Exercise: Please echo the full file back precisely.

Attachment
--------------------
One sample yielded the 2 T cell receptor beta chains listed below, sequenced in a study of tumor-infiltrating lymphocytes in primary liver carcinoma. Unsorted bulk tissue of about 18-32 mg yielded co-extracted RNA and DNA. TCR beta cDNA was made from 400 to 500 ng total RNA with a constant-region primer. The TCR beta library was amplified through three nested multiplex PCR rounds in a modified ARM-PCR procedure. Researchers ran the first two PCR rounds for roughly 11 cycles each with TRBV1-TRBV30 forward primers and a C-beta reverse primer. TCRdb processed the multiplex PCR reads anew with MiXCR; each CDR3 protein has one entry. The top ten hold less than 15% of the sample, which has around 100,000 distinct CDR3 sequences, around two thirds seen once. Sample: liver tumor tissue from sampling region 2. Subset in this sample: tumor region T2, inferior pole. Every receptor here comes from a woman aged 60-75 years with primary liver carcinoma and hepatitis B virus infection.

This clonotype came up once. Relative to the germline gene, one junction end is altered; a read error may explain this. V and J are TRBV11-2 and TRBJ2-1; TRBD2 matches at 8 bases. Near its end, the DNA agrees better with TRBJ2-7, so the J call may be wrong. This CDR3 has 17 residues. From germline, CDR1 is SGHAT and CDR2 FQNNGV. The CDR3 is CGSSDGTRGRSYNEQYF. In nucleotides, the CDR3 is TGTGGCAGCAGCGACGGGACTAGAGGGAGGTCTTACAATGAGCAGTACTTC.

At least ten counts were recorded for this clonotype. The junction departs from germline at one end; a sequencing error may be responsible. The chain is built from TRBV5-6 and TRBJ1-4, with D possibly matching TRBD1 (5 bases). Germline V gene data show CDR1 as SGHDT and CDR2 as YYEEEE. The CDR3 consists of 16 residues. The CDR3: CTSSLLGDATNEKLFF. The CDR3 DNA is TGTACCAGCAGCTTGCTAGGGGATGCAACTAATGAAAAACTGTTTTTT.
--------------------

One sample yielded the 2 T cell receptor beta chains listed below, sequenced in a study of tumor-infiltrating lymphocytes in primary liver carcinoma. Unsorted bulk tissue of about 18-32 mg yielded co-extracted RNA and DNA. TCR beta cDNA was made from 400 to 500 ng total RNA with a constant-region primer. The TCR beta library was amplified through three nested multiplex PCR rounds in a modified ARM-PCR procedure. Researchers ran the first two PCR rounds for roughly 11 cycles each with TRBV1-TRBV30 forward primers and a C-beta reverse primer. TCRdb processed the multiplex PCR reads anew with MiXCR; each CDR3 protein has one entry. The top ten hold less than 15% of the sample, which has around 100,000 distinct CDR3 sequences, around two thirds seen once. Sample: liver tumor tissue from sampling region 2. Subset in this sample: tumor region T2, inferior pole. Every receptor here comes from a woman aged 60-75 years with primary liver carcinoma and hepatitis B virus infection.

This clonotype came up once. Relative to the germline gene, one junction end is altered; a read error may explain this. V and J are TRBV11-2 and TRBJ2-1; TRBD2 matches at 8 bases. Near its end, the DNA agrees better with TRBJ2-7, so the J call may be wrong. This CDR3 has 17 residues. From germline, CDR1 is SGHAT and CDR2 FQNNGV. The CDR3 is CGSSDGTRGRSYNEQYF. In nucleotides, the CDR3 is TGTGGCAGCAGCGACGGGACTAGAGGGAGGTCTTACAATGAGCAGTACTTC.

At least ten counts were recorded for this clonotype. The junction departs from germline at one end; a sequencing error may be responsible. The chain is built from TRBV5-6 and TRBJ1-4, with D possibly matching TRBD1 (5 bases). Germline V gene data show CDR1 as SGHDT and CDR2 as YYEEEE. The CDR3 consists of 16 residues. The CDR3: CTSSLLGDATNEKLFF. The CDR3 DNA is TGTACCAGCAGCTTGCTAGGGGATGCAACTAATGAAAAACTGTTTTTT.